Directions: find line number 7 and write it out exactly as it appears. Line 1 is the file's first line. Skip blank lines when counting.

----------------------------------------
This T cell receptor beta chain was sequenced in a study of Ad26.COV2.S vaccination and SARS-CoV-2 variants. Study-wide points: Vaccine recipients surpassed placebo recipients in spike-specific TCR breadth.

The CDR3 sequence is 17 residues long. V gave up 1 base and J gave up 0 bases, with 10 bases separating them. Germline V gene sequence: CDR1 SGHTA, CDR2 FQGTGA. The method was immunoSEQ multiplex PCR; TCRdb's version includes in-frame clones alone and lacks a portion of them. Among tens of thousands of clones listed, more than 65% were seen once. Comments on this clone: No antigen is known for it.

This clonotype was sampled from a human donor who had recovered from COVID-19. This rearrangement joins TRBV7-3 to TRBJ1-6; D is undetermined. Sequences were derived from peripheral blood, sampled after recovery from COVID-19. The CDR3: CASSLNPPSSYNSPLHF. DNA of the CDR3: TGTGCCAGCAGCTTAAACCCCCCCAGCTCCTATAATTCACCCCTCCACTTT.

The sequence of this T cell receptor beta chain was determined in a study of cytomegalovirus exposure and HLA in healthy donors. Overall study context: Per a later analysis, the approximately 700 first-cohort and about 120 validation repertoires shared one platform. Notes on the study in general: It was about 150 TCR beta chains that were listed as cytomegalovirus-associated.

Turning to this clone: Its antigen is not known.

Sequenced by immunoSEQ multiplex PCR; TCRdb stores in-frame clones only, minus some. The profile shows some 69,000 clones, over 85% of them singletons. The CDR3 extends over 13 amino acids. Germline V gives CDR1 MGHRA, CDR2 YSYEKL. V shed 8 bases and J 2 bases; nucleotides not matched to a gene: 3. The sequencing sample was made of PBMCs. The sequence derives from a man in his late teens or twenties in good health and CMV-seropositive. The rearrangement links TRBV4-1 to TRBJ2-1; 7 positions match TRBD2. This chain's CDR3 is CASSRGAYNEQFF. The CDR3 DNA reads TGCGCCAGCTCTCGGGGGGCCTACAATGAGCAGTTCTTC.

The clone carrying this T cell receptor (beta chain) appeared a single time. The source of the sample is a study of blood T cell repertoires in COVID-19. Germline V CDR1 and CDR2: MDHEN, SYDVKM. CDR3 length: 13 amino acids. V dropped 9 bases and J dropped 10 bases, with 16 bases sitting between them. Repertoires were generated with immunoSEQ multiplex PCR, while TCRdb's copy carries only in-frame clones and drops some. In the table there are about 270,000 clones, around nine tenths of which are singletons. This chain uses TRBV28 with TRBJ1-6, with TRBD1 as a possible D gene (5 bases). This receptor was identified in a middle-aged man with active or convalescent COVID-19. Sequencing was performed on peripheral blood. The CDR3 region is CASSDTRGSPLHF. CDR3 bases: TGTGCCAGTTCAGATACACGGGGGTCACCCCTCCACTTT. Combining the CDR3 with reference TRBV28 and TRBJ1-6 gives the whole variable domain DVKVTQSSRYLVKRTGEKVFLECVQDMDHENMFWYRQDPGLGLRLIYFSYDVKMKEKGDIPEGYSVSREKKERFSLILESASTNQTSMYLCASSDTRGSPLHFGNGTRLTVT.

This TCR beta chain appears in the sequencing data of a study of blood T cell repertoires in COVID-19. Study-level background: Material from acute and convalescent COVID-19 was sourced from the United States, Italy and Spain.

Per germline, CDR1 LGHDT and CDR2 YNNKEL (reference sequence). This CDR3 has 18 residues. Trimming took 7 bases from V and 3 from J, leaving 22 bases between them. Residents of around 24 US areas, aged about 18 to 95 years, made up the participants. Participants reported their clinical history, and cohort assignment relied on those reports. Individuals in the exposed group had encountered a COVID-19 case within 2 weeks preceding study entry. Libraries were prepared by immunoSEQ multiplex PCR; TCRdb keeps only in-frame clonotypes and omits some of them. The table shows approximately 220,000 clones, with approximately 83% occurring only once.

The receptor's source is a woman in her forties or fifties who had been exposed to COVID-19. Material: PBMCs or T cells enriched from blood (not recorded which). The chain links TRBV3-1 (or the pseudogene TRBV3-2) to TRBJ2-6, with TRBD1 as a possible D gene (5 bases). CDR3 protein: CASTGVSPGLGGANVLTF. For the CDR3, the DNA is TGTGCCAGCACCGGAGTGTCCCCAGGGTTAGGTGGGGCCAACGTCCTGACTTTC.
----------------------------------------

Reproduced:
The clone carrying this T cell receptor (beta chain) appeared a single time. The source of the sample is a study of blood T cell repertoires in COVID-19. Germline V CDR1 and CDR2: MDHEN, SYDVKM. CDR3 length: 13 amino acids. V dropped 9 bases and J dropped 10 bases, with 16 bases sitting between them. Repertoires were generated with immunoSEQ multiplex PCR, while TCRdb's copy carries only in-frame clones and drops some. In the table there are about 270,000 clones, around nine tenths of which are singletons. This chain uses TRBV28 with TRBJ1-6, with TRBD1 as a possible D gene (5 bases). This receptor was identified in a middle-aged man with active or convalescent COVID-19. Sequencing was performed on peripheral blood. The CDR3 region is CASSDTRGSPLHF. CDR3 bases: TGTGCCAGTTCAGATACACGGGGGTCACCCCTCCACTTT. Combining the CDR3 with reference TRBV28 and TRBJ1-6 gives the whole variable domain DVKVTQSSRYLVKRTGEKVFLECVQDMDHENMFWYRQDPGLGLRLIYFSYDVKMKEKGDIPEGYSVSREKKERFSLILESASTNQTSMYLCASSDTRGSPLHFGNGTRLTVT.